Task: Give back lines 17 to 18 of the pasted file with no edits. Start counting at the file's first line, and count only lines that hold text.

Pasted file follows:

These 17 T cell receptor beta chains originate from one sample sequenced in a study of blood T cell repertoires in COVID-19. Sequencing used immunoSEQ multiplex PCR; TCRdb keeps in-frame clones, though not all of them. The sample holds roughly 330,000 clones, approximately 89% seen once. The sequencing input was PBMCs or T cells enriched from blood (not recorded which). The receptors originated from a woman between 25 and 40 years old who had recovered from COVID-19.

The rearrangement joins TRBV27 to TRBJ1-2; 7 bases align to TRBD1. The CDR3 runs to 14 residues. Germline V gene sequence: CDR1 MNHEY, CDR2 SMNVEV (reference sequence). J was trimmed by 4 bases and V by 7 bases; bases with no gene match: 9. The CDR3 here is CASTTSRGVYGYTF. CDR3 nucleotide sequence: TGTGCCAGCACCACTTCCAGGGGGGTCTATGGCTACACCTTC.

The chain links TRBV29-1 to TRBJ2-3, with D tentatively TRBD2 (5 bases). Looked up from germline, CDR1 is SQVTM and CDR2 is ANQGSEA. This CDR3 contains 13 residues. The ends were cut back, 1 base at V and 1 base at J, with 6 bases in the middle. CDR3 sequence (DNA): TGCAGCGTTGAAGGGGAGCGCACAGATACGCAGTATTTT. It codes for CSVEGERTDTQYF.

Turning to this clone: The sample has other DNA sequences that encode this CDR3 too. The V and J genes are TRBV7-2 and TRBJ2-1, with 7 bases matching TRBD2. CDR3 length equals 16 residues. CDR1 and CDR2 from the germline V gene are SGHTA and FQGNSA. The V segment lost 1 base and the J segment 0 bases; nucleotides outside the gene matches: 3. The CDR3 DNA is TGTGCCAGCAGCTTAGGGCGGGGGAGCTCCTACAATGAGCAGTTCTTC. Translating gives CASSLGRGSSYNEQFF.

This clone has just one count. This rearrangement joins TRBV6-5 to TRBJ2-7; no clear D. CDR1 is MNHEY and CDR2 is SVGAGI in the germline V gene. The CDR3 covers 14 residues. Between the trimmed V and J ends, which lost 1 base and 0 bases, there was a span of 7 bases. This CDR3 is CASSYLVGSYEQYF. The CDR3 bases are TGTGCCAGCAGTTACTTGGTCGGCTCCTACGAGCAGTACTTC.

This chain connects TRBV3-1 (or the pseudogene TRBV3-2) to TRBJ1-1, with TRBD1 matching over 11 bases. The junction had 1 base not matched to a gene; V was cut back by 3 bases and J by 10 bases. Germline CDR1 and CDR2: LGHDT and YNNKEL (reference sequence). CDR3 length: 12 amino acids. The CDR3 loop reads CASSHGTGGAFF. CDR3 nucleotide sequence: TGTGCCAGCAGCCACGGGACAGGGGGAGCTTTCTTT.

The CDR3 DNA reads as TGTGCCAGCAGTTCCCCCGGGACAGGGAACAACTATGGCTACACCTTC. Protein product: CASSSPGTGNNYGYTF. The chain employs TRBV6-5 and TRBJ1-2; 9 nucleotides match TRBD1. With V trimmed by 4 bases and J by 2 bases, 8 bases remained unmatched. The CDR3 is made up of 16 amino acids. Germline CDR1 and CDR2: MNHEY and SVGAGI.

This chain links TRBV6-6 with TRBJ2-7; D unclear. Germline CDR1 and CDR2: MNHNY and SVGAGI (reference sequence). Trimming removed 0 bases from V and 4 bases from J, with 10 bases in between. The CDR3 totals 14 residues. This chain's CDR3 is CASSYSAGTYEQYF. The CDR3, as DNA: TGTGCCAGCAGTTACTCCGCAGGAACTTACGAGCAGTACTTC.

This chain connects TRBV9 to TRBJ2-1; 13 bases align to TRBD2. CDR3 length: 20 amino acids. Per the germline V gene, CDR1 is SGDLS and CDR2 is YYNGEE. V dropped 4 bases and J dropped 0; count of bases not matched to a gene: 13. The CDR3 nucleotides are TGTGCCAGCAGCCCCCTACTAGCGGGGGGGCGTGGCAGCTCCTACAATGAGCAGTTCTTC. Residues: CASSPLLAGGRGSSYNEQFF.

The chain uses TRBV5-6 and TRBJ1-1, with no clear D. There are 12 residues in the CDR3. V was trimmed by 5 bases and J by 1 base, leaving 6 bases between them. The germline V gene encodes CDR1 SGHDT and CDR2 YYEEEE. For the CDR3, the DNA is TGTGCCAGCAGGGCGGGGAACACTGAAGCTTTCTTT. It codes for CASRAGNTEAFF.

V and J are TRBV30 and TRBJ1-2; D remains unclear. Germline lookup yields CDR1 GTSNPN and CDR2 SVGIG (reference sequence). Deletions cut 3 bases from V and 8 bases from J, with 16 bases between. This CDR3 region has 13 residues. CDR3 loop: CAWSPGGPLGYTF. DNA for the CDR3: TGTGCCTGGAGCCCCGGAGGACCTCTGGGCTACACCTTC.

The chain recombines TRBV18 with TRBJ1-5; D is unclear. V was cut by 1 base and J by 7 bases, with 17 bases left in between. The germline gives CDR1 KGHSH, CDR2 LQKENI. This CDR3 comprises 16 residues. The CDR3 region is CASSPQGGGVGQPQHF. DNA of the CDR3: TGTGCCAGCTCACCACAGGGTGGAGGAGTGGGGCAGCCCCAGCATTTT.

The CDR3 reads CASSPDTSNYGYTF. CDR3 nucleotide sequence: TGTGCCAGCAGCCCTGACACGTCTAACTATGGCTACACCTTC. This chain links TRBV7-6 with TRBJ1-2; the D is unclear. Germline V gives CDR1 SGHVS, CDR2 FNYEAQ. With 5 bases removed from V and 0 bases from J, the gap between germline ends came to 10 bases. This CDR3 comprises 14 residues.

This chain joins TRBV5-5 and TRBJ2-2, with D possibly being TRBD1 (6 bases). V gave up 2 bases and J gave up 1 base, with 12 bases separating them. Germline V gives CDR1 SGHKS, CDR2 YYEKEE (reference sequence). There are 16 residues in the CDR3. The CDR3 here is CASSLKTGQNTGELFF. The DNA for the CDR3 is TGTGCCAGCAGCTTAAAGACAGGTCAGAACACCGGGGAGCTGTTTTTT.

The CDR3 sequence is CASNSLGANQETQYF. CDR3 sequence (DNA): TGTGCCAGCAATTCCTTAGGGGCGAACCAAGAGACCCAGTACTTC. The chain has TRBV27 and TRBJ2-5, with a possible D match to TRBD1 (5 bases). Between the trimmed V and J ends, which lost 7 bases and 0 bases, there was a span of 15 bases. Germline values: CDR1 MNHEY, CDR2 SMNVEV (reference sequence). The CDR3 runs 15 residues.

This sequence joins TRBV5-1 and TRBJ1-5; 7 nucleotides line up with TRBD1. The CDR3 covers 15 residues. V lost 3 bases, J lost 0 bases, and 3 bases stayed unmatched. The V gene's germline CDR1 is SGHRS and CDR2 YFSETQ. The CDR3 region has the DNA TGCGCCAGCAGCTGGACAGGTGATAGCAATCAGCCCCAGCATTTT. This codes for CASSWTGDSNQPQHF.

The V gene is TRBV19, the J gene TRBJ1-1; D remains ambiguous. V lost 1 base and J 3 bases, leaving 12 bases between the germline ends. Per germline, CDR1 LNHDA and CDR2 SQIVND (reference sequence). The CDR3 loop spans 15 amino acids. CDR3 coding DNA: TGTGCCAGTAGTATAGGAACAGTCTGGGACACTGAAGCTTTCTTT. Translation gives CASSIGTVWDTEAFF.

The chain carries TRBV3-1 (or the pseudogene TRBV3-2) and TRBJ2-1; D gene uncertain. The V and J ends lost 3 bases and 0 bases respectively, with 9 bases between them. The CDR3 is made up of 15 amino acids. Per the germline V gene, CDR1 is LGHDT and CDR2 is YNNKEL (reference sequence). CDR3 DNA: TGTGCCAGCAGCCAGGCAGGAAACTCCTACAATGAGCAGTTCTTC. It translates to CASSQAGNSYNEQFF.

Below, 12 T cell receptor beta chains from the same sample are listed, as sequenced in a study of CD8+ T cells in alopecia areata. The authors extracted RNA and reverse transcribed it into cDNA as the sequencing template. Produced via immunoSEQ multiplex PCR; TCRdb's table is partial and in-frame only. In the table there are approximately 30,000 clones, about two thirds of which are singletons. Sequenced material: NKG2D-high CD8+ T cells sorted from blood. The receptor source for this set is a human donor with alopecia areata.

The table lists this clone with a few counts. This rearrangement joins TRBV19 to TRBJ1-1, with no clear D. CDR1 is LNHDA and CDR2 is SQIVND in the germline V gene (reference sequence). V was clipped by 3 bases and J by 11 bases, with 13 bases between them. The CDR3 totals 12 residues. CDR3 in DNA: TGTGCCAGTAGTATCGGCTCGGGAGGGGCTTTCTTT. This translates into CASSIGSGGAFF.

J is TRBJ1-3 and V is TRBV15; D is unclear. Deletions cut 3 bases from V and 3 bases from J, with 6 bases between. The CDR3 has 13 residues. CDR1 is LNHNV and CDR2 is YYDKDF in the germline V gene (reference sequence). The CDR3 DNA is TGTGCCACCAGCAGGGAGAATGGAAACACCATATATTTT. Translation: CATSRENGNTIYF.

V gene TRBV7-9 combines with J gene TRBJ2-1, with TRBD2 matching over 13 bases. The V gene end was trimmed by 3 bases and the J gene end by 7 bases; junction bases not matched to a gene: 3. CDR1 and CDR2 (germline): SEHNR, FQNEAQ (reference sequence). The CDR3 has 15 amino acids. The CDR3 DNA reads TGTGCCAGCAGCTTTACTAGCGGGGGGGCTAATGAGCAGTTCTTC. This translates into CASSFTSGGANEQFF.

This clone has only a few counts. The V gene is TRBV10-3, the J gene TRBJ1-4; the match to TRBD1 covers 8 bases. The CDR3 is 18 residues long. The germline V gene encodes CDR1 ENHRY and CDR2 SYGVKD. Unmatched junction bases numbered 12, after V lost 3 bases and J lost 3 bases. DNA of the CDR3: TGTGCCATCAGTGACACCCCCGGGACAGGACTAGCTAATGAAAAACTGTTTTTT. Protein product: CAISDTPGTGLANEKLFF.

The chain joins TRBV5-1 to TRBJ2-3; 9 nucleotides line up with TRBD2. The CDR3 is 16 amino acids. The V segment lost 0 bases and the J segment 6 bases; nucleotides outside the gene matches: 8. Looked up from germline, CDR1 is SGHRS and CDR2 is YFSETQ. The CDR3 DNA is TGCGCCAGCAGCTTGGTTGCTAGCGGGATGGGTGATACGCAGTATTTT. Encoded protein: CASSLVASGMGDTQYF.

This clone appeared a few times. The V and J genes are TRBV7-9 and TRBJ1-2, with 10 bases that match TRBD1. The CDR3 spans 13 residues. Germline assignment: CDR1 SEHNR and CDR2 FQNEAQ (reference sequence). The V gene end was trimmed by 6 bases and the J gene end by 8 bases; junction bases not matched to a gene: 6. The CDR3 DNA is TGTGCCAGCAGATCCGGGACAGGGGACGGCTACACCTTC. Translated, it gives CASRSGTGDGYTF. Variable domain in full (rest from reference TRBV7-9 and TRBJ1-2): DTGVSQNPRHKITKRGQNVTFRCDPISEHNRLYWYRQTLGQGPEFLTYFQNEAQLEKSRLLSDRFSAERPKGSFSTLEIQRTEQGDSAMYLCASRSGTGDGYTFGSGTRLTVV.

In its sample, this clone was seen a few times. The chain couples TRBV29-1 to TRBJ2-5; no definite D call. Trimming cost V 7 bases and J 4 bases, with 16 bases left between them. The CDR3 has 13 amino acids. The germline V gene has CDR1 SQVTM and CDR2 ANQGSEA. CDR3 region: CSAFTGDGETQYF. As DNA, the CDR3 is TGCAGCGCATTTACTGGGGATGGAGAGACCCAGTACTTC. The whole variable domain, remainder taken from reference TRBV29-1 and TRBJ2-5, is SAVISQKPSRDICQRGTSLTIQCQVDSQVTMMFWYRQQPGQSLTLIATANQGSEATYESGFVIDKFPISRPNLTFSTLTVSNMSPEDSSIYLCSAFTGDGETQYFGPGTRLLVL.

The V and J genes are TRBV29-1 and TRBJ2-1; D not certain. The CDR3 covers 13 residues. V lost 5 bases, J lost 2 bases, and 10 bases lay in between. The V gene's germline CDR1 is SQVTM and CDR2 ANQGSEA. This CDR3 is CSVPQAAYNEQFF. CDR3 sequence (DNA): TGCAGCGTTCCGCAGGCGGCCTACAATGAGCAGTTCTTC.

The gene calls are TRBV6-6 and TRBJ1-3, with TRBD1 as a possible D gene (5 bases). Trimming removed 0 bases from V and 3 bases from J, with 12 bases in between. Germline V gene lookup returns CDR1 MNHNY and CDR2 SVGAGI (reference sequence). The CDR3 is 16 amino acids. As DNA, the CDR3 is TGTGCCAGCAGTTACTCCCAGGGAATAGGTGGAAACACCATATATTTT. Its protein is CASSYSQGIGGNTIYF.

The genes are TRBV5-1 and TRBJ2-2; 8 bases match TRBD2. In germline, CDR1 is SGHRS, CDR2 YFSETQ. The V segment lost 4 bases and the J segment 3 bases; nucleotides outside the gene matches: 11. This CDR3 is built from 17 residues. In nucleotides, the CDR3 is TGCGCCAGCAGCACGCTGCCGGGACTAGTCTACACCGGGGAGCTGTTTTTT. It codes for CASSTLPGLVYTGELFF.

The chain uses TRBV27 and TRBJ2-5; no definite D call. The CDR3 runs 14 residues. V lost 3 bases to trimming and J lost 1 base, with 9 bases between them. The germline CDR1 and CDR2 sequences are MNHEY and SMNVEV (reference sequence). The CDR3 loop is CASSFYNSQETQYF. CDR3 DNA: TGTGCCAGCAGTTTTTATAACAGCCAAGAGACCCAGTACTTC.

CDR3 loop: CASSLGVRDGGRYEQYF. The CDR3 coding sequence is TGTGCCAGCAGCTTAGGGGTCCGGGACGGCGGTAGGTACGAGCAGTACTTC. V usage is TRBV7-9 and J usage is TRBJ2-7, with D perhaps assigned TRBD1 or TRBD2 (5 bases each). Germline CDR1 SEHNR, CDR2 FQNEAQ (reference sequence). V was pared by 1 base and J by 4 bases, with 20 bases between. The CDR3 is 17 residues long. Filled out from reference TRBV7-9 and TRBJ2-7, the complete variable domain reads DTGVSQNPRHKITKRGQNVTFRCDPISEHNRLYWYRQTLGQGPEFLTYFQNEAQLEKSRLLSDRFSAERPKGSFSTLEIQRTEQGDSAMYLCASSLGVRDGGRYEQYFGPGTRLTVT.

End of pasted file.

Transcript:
The V gene is TRBV19, the J gene TRBJ1-1; D remains ambiguous. V lost 1 base and J 3 bases, leaving 12 bases between the germline ends. Per germline, CDR1 LNHDA and CDR2 SQIVND (reference sequence). The CDR3 loop spans 15 amino acids. CDR3 coding DNA: TGTGCCAGTAGTATAGGAACAGTCTGGGACACTGAAGCTTTCTTT. Translation gives CASSIGTVWDTEAFF.

The chain carries TRBV3-1 (or the pseudogene TRBV3-2) and TRBJ2-1; D gene uncertain. The V and J ends lost 3 bases and 0 bases respectively, with 9 bases between them. The CDR3 is made up of 15 amino acids. Per the germline V gene, CDR1 is LGHDT and CDR2 is YNNKEL (reference sequence). CDR3 DNA: TGTGCCAGCAGCCAGGCAGGAAACTCCTACAATGAGCAGTTCTTC. It translates to CASSQAGNSYNEQFF.